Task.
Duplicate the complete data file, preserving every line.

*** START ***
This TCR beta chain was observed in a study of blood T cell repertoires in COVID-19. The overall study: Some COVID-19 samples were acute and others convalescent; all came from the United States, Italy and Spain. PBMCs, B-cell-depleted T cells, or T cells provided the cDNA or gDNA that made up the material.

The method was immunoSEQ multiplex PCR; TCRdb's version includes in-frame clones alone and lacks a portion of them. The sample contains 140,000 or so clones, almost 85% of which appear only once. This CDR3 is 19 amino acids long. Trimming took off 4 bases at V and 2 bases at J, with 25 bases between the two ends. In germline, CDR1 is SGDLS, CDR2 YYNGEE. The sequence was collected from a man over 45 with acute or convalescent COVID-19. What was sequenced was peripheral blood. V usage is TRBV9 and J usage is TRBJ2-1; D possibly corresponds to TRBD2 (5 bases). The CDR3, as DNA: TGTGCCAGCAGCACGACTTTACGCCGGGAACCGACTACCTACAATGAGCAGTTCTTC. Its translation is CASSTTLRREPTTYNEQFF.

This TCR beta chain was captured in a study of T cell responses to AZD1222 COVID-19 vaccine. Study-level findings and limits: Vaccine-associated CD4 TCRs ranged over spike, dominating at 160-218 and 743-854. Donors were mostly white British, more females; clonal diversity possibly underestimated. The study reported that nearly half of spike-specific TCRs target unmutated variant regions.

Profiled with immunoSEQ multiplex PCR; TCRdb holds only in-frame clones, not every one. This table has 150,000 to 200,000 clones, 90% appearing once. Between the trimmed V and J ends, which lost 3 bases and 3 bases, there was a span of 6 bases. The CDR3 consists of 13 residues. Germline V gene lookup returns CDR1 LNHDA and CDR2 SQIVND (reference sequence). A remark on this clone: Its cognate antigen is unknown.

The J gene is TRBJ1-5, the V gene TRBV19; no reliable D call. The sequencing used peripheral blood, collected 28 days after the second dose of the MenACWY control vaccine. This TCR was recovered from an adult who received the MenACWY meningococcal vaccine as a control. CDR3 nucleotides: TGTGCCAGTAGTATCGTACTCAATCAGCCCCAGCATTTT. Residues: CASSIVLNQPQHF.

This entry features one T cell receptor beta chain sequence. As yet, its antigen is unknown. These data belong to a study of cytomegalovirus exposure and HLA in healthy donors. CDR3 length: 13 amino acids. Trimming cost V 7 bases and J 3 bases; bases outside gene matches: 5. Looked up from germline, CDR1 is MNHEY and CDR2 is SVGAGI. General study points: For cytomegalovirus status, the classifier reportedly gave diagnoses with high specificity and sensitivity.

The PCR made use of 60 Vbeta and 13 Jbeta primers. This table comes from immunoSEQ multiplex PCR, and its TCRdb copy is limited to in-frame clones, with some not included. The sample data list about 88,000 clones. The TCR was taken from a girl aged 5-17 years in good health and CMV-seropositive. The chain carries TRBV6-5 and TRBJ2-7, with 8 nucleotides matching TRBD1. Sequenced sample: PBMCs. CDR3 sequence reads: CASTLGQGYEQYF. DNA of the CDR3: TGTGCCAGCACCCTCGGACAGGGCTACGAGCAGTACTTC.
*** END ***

This TCR beta chain was observed in a study of blood T cell repertoires in COVID-19. The overall study: Some COVID-19 samples were acute and others convalescent; all came from the United States, Italy and Spain. PBMCs, B-cell-depleted T cells, or T cells provided the cDNA or gDNA that made up the material.

The method was immunoSEQ multiplex PCR; TCRdb's version includes in-frame clones alone and lacks a portion of them. The sample contains 140,000 or so clones, almost 85% of which appear only once. This CDR3 is 19 amino acids long. Trimming took off 4 bases at V and 2 bases at J, with 25 bases between the two ends. In germline, CDR1 is SGDLS, CDR2 YYNGEE. The sequence was collected from a man over 45 with acute or convalescent COVID-19. What was sequenced was peripheral blood. V usage is TRBV9 and J usage is TRBJ2-1; D possibly corresponds to TRBD2 (5 bases). The CDR3, as DNA: TGTGCCAGCAGCACGACTTTACGCCGGGAACCGACTACCTACAATGAGCAGTTCTTC. Its translation is CASSTTLRREPTTYNEQFF.

This TCR beta chain was captured in a study of T cell responses to AZD1222 COVID-19 vaccine. Study-level findings and limits: Vaccine-associated CD4 TCRs ranged over spike, dominating at 160-218 and 743-854. Donors were mostly white British, more females; clonal diversity possibly underestimated. The study reported that nearly half of spike-specific TCRs target unmutated variant regions.

Profiled with immunoSEQ multiplex PCR; TCRdb holds only in-frame clones, not every one. This table has 150,000 to 200,000 clones, 90% appearing once. Between the trimmed V and J ends, which lost 3 bases and 3 bases, there was a span of 6 bases. The CDR3 consists of 13 residues. Germline V gene lookup returns CDR1 LNHDA and CDR2 SQIVND (reference sequence). A remark on this clone: Its cognate antigen is unknown.

The J gene is TRBJ1-5, the V gene TRBV19; no reliable D call. The sequencing used peripheral blood, collected 28 days after the second dose of the MenACWY control vaccine. This TCR was recovered from an adult who received the MenACWY meningococcal vaccine as a control. CDR3 nucleotides: TGTGCCAGTAGTATCGTACTCAATCAGCCCCAGCATTTT. Residues: CASSIVLNQPQHF.

This entry features one T cell receptor beta chain sequence. As yet, its antigen is unknown. These data belong to a study of cytomegalovirus exposure and HLA in healthy donors. CDR3 length: 13 amino acids. Trimming cost V 7 bases and J 3 bases; bases outside gene matches: 5. Looked up from germline, CDR1 is MNHEY and CDR2 is SVGAGI. General study points: For cytomegalovirus status, the classifier reportedly gave diagnoses with high specificity and sensitivity.

The PCR made use of 60 Vbeta and 13 Jbeta primers. This table comes from immunoSEQ multiplex PCR, and its TCRdb copy is limited to in-frame clones, with some not included. The sample data list about 88,000 clones. The TCR was taken from a girl aged 5-17 years in good health and CMV-seropositive. The chain carries TRBV6-5 and TRBJ2-7, with 8 nucleotides matching TRBD1. Sequenced sample: PBMCs. CDR3 sequence reads: CASTLGQGYEQYF. DNA of the CDR3: TGTGCCAGCACCCTCGGACAGGGCTACGAGCAGTACTTC.